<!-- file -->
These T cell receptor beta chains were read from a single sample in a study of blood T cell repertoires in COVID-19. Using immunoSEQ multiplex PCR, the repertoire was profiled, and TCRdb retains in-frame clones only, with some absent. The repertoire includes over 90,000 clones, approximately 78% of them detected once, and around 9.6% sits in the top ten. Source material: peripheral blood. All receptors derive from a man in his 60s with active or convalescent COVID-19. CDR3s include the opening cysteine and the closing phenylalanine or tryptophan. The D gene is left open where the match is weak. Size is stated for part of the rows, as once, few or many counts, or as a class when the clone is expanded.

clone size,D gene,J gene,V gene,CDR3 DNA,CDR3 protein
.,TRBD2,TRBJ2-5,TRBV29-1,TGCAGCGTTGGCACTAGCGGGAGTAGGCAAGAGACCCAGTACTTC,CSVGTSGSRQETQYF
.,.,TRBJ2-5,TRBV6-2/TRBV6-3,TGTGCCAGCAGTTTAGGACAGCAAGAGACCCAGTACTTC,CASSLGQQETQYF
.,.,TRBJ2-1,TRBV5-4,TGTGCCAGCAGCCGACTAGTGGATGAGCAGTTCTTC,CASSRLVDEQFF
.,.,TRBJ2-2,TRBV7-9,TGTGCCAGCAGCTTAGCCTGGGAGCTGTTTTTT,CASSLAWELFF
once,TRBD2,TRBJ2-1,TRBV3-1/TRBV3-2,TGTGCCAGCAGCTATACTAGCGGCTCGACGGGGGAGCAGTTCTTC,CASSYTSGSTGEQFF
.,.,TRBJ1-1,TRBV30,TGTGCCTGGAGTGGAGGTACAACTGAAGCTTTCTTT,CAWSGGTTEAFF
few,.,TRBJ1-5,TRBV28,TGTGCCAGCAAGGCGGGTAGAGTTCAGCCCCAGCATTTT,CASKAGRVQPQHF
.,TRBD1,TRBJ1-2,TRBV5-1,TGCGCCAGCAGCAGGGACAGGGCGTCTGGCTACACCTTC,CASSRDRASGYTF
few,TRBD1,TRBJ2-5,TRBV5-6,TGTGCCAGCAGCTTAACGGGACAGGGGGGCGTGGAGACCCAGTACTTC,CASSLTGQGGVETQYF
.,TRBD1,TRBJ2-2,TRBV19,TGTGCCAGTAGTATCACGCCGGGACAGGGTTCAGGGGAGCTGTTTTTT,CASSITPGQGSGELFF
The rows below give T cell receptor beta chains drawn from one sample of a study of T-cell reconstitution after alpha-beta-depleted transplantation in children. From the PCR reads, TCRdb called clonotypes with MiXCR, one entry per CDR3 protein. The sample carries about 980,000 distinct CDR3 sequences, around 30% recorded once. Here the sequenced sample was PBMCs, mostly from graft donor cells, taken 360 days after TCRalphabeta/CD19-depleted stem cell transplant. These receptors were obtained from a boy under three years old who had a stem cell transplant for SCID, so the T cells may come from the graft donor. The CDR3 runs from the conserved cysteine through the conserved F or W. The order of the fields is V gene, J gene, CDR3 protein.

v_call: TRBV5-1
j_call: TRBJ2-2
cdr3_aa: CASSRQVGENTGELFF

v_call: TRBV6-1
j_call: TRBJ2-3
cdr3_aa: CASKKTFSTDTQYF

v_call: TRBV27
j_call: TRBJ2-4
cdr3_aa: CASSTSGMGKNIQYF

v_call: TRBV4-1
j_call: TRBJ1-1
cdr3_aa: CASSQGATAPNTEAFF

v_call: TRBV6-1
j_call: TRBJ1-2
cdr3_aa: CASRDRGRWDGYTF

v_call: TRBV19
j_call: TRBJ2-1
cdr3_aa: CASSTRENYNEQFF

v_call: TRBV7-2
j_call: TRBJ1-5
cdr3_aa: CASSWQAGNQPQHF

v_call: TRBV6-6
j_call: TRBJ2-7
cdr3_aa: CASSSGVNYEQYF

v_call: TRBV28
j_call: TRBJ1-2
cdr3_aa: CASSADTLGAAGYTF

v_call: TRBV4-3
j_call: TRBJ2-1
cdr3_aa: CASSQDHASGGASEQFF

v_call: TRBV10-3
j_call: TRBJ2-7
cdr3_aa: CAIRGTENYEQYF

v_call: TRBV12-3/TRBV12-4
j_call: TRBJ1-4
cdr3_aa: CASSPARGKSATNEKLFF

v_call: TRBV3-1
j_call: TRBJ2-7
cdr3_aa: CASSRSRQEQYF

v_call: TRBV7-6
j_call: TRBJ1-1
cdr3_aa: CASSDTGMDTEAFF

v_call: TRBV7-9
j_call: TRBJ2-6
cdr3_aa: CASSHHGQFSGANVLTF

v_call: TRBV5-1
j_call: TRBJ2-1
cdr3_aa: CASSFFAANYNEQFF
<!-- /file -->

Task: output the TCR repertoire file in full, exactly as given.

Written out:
These T cell receptor beta chains were read from a single sample in a study of blood T cell repertoires in COVID-19. Using immunoSEQ multiplex PCR, the repertoire was profiled, and TCRdb retains in-frame clones only, with some absent. The repertoire includes over 90,000 clones, approximately 78% of them detected once, and around 9.6% sits in the top ten. Source material: peripheral blood. All receptors derive from a man in his 60s with active or convalescent COVID-19. CDR3s include the opening cysteine and the closing phenylalanine or tryptophan. The D gene is left open where the match is weak. Size is stated for part of the rows, as once, few or many counts, or as a class when the clone is expanded.

clone size,D gene,J gene,V gene,CDR3 DNA,CDR3 protein
.,TRBD2,TRBJ2-5,TRBV29-1,TGCAGCGTTGGCACTAGCGGGAGTAGGCAAGAGACCCAGTACTTC,CSVGTSGSRQETQYF
.,.,TRBJ2-5,TRBV6-2/TRBV6-3,TGTGCCAGCAGTTTAGGACAGCAAGAGACCCAGTACTTC,CASSLGQQETQYF
.,.,TRBJ2-1,TRBV5-4,TGTGCCAGCAGCCGACTAGTGGATGAGCAGTTCTTC,CASSRLVDEQFF
.,.,TRBJ2-2,TRBV7-9,TGTGCCAGCAGCTTAGCCTGGGAGCTGTTTTTT,CASSLAWELFF
once,TRBD2,TRBJ2-1,TRBV3-1/TRBV3-2,TGTGCCAGCAGCTATACTAGCGGCTCGACGGGGGAGCAGTTCTTC,CASSYTSGSTGEQFF
.,.,TRBJ1-1,TRBV30,TGTGCCTGGAGTGGAGGTACAACTGAAGCTTTCTTT,CAWSGGTTEAFF
few,.,TRBJ1-5,TRBV28,TGTGCCAGCAAGGCGGGTAGAGTTCAGCCCCAGCATTTT,CASKAGRVQPQHF
.,TRBD1,TRBJ1-2,TRBV5-1,TGCGCCAGCAGCAGGGACAGGGCGTCTGGCTACACCTTC,CASSRDRASGYTF
few,TRBD1,TRBJ2-5,TRBV5-6,TGTGCCAGCAGCTTAACGGGACAGGGGGGCGTGGAGACCCAGTACTTC,CASSLTGQGGVETQYF
.,TRBD1,TRBJ2-2,TRBV19,TGTGCCAGTAGTATCACGCCGGGACAGGGTTCAGGGGAGCTGTTTTTT,CASSITPGQGSGELFF
The rows below give T cell receptor beta chains drawn from one sample of a study of T-cell reconstitution after alpha-beta-depleted transplantation in children. From the PCR reads, TCRdb called clonotypes with MiXCR, one entry per CDR3 protein. The sample carries about 980,000 distinct CDR3 sequences, around 30% recorded once. Here the sequenced sample was PBMCs, mostly from graft donor cells, taken 360 days after TCRalphabeta/CD19-depleted stem cell transplant. These receptors were obtained from a boy under three years old who had a stem cell transplant for SCID, so the T cells may come from the graft donor. The CDR3 runs from the conserved cysteine through the conserved F or W. The order of the fields is V gene, J gene, CDR3 protein.

v_call: TRBV5-1
j_call: TRBJ2-2
cdr3_aa: CASSRQVGENTGELFF

v_call: TRBV6-1
j_call: TRBJ2-3
cdr3_aa: CASKKTFSTDTQYF

v_call: TRBV27
j_call: TRBJ2-4
cdr3_aa: CASSTSGMGKNIQYF

v_call: TRBV4-1
j_call: TRBJ1-1
cdr3_aa: CASSQGATAPNTEAFF

v_call: TRBV6-1
j_call: TRBJ1-2
cdr3_aa: CASRDRGRWDGYTF

v_call: TRBV19
j_call: TRBJ2-1
cdr3_aa: CASSTRENYNEQFF

v_call: TRBV7-2
j_call: TRBJ1-5
cdr3_aa: CASSWQAGNQPQHF

v_call: TRBV6-6
j_call: TRBJ2-7
cdr3_aa: CASSSGVNYEQYF

v_call: TRBV28
j_call: TRBJ1-2
cdr3_aa: CASSADTLGAAGYTF

v_call: TRBV4-3
j_call: TRBJ2-1
cdr3_aa: CASSQDHASGGASEQFF

v_call: TRBV10-3
j_call: TRBJ2-7
cdr3_aa: CAIRGTENYEQYF

v_call: TRBV12-3/TRBV12-4
j_call: TRBJ1-4
cdr3_aa: CASSPARGKSATNEKLFF

v_call: TRBV3-1
j_call: TRBJ2-7
cdr3_aa: CASSRSRQEQYF

v_call: TRBV7-6
j_call: TRBJ1-1
cdr3_aa: CASSDTGMDTEAFF

v_call: TRBV7-9
j_call: TRBJ2-6
cdr3_aa: CASSHHGQFSGANVLTF

v_call: TRBV5-1
j_call: TRBJ2-1
cdr3_aa: CASSFFAANYNEQFF